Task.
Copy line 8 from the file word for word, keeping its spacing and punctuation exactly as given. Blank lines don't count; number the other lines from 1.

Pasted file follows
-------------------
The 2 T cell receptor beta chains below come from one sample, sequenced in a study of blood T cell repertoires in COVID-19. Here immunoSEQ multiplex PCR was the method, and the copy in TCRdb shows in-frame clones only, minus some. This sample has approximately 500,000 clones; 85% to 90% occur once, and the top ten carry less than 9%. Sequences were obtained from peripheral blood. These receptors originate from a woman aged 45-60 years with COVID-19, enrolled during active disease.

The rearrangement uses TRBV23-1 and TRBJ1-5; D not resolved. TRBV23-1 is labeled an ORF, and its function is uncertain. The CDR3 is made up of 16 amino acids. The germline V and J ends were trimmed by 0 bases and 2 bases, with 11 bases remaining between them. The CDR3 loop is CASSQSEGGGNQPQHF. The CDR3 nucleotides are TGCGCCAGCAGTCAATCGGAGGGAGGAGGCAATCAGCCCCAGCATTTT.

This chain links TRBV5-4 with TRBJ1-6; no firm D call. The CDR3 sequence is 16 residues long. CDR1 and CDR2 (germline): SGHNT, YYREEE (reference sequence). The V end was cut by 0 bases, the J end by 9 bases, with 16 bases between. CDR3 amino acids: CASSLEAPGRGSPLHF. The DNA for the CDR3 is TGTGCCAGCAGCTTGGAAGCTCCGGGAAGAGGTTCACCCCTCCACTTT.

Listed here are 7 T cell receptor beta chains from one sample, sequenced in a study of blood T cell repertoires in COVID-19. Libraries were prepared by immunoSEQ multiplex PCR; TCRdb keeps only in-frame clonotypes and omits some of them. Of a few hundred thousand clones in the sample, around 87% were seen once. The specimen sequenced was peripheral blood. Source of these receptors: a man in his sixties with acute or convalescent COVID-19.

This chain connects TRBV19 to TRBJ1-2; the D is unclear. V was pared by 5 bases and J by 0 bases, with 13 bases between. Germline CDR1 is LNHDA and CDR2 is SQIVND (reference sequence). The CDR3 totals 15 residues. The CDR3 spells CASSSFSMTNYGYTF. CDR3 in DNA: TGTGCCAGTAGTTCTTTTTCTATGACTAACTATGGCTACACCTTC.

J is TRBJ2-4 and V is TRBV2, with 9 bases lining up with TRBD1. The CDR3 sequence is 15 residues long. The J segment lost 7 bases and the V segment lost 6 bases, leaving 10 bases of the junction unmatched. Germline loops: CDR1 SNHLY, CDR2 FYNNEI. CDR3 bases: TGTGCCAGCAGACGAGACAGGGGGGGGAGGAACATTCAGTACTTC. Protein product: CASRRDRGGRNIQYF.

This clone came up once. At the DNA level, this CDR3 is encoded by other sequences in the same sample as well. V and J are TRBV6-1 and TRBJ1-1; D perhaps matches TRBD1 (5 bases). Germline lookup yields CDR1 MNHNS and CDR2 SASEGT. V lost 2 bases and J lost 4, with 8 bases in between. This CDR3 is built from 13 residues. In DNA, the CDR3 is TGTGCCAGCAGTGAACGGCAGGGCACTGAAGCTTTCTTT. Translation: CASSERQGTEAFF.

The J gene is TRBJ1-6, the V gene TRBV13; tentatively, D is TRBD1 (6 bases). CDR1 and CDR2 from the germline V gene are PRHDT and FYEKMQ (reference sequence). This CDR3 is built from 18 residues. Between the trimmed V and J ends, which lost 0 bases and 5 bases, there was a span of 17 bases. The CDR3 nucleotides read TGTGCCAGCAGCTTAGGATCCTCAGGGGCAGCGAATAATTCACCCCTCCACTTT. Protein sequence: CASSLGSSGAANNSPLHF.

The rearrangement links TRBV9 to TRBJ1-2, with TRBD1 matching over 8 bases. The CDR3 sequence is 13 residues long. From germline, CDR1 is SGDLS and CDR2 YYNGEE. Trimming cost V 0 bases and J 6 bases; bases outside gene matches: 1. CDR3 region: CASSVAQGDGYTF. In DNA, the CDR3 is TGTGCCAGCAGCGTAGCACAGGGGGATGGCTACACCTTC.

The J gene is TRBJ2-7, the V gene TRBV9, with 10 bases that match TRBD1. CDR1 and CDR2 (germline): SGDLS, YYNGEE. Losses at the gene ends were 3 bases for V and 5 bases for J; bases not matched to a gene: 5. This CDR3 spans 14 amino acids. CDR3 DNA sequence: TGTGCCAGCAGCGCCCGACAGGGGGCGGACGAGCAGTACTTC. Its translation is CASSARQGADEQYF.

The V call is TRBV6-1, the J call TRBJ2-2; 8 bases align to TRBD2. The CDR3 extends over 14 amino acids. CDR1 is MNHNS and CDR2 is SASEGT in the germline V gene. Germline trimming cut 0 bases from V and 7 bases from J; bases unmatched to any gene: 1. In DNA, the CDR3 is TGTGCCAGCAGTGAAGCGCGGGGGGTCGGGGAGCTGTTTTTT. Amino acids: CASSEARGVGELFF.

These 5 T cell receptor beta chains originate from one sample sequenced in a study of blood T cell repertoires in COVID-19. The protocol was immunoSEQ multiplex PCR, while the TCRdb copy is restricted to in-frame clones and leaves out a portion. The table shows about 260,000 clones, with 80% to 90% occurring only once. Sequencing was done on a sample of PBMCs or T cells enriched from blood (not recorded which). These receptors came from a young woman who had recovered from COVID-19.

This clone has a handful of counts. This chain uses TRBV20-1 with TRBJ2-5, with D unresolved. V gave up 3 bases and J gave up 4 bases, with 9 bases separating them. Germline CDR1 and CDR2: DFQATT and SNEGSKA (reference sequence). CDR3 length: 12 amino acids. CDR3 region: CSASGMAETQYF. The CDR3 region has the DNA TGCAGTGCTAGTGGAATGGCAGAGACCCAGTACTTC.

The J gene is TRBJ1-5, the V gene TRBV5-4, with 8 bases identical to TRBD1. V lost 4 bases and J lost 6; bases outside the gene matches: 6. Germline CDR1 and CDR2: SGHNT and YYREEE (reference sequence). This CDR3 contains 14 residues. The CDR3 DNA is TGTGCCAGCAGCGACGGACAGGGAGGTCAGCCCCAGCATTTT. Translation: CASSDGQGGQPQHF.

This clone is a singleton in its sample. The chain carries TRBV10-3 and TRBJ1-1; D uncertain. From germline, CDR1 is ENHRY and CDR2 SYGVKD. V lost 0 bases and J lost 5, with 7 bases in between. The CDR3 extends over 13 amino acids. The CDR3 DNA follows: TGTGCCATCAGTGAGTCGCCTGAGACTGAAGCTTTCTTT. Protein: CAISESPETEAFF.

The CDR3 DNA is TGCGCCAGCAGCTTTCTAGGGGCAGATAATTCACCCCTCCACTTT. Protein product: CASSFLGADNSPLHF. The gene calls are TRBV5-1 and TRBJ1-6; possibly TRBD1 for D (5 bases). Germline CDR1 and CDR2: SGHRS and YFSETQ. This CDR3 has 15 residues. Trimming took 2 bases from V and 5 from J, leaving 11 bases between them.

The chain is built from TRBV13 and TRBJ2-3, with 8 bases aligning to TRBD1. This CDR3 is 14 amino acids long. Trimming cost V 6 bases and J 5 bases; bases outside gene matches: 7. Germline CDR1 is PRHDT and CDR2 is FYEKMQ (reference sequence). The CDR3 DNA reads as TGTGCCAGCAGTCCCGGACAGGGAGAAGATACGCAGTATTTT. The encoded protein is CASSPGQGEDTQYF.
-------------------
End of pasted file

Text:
The J gene is TRBJ1-6, the V gene TRBV13; tentatively, D is TRBD1 (6 bases). CDR1 and CDR2 from the germline V gene are PRHDT and FYEKMQ (reference sequence). This CDR3 is built from 18 residues. Between the trimmed V and J ends, which lost 0 bases and 5 bases, there was a span of 17 bases. The CDR3 nucleotides read TGTGCCAGCAGCTTAGGATCCTCAGGGGCAGCGAATAATTCACCCCTCCACTTT. Protein sequence: CASSLGSSGAANNSPLHF.